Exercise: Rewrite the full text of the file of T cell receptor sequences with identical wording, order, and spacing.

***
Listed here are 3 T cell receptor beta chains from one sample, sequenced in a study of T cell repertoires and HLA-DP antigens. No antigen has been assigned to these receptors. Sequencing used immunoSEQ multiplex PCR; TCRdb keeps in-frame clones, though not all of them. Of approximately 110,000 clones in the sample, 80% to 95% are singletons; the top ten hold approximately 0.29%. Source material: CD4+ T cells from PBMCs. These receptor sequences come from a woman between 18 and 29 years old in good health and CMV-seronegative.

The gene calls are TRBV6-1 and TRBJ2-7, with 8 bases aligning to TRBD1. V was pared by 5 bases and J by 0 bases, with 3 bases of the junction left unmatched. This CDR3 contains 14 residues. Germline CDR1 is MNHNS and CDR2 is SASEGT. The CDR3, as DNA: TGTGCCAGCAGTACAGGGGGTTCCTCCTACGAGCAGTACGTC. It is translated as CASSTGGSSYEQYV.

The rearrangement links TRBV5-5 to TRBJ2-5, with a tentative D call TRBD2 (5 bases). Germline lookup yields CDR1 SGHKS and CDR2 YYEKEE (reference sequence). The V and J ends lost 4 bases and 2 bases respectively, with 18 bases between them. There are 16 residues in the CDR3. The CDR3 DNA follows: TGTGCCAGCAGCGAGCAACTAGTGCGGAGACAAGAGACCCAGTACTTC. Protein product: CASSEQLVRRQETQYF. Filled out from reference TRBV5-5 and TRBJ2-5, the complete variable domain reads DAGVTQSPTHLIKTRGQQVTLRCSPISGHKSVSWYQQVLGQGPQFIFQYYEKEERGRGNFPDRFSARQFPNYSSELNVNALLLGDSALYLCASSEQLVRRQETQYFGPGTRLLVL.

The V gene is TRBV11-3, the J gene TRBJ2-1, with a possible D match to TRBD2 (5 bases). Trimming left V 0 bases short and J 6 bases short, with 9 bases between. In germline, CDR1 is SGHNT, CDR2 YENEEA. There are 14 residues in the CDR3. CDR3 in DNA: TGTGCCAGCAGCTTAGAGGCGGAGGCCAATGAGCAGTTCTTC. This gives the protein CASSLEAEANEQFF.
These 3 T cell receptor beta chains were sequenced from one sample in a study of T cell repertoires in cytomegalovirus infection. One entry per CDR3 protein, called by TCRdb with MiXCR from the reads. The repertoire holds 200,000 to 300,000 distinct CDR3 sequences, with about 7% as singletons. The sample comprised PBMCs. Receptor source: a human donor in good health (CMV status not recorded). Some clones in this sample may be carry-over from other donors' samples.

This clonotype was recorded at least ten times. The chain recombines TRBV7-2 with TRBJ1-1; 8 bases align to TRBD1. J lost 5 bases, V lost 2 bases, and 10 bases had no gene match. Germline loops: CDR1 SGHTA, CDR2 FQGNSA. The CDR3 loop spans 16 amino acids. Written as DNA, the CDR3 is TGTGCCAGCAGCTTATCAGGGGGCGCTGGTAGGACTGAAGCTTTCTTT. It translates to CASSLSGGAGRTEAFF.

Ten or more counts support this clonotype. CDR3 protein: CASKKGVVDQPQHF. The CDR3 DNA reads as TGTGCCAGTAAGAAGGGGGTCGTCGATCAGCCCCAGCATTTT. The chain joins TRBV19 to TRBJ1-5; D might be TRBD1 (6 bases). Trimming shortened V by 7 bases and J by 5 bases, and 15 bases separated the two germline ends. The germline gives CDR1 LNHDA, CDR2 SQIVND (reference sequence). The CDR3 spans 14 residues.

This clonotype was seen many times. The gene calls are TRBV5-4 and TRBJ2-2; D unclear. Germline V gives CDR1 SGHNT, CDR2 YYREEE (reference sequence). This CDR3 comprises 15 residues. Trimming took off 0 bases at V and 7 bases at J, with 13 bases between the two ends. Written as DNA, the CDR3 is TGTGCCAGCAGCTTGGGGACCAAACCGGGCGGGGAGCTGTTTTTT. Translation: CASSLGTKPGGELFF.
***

Listed here are 3 T cell receptor beta chains from one sample, sequenced in a study of T cell repertoires and HLA-DP antigens. No antigen has been assigned to these receptors. Sequencing used immunoSEQ multiplex PCR; TCRdb keeps in-frame clones, though not all of them. Of approximately 110,000 clones in the sample, 80% to 95% are singletons; the top ten hold approximately 0.29%. Source material: CD4+ T cells from PBMCs. These receptor sequences come from a woman between 18 and 29 years old in good health and CMV-seronegative.

The gene calls are TRBV6-1 and TRBJ2-7, with 8 bases aligning to TRBD1. V was pared by 5 bases and J by 0 bases, with 3 bases of the junction left unmatched. This CDR3 contains 14 residues. Germline CDR1 is MNHNS and CDR2 is SASEGT. The CDR3, as DNA: TGTGCCAGCAGTACAGGGGGTTCCTCCTACGAGCAGTACGTC. It is translated as CASSTGGSSYEQYV.

The rearrangement links TRBV5-5 to TRBJ2-5, with a tentative D call TRBD2 (5 bases). Germline lookup yields CDR1 SGHKS and CDR2 YYEKEE (reference sequence). The V and J ends lost 4 bases and 2 bases respectively, with 18 bases between them. There are 16 residues in the CDR3. The CDR3 DNA follows: TGTGCCAGCAGCGAGCAACTAGTGCGGAGACAAGAGACCCAGTACTTC. Protein product: CASSEQLVRRQETQYF. Filled out from reference TRBV5-5 and TRBJ2-5, the complete variable domain reads DAGVTQSPTHLIKTRGQQVTLRCSPISGHKSVSWYQQVLGQGPQFIFQYYEKEERGRGNFPDRFSARQFPNYSSELNVNALLLGDSALYLCASSEQLVRRQETQYFGPGTRLLVL.

The V gene is TRBV11-3, the J gene TRBJ2-1, with a possible D match to TRBD2 (5 bases). Trimming left V 0 bases short and J 6 bases short, with 9 bases between. In germline, CDR1 is SGHNT, CDR2 YENEEA. There are 14 residues in the CDR3. CDR3 in DNA: TGTGCCAGCAGCTTAGAGGCGGAGGCCAATGAGCAGTTCTTC. This gives the protein CASSLEAEANEQFF.
These 3 T cell receptor beta chains were sequenced from one sample in a study of T cell repertoires in cytomegalovirus infection. One entry per CDR3 protein, called by TCRdb with MiXCR from the reads. The repertoire holds 200,000 to 300,000 distinct CDR3 sequences, with about 7% as singletons. The sample comprised PBMCs. Receptor source: a human donor in good health (CMV status not recorded). Some clones in this sample may be carry-over from other donors' samples.

This clonotype was recorded at least ten times. The chain recombines TRBV7-2 with TRBJ1-1; 8 bases align to TRBD1. J lost 5 bases, V lost 2 bases, and 10 bases had no gene match. Germline loops: CDR1 SGHTA, CDR2 FQGNSA. The CDR3 loop spans 16 amino acids. Written as DNA, the CDR3 is TGTGCCAGCAGCTTATCAGGGGGCGCTGGTAGGACTGAAGCTTTCTTT. It translates to CASSLSGGAGRTEAFF.

Ten or more counts support this clonotype. CDR3 protein: CASKKGVVDQPQHF. The CDR3 DNA reads as TGTGCCAGTAAGAAGGGGGTCGTCGATCAGCCCCAGCATTTT. The chain joins TRBV19 to TRBJ1-5; D might be TRBD1 (6 bases). Trimming shortened V by 7 bases and J by 5 bases, and 15 bases separated the two germline ends. The germline gives CDR1 LNHDA, CDR2 SQIVND (reference sequence). The CDR3 spans 14 residues.

This clonotype was seen many times. The gene calls are TRBV5-4 and TRBJ2-2; D unclear. Germline V gives CDR1 SGHNT, CDR2 YYREEE (reference sequence). This CDR3 comprises 15 residues. Trimming took off 0 bases at V and 7 bases at J, with 13 bases between the two ends. Written as DNA, the CDR3 is TGTGCCAGCAGCTTGGGGACCAAACCGGGCGGGGAGCTGTTTTTT. Translation: CASSLGTKPGGELFF.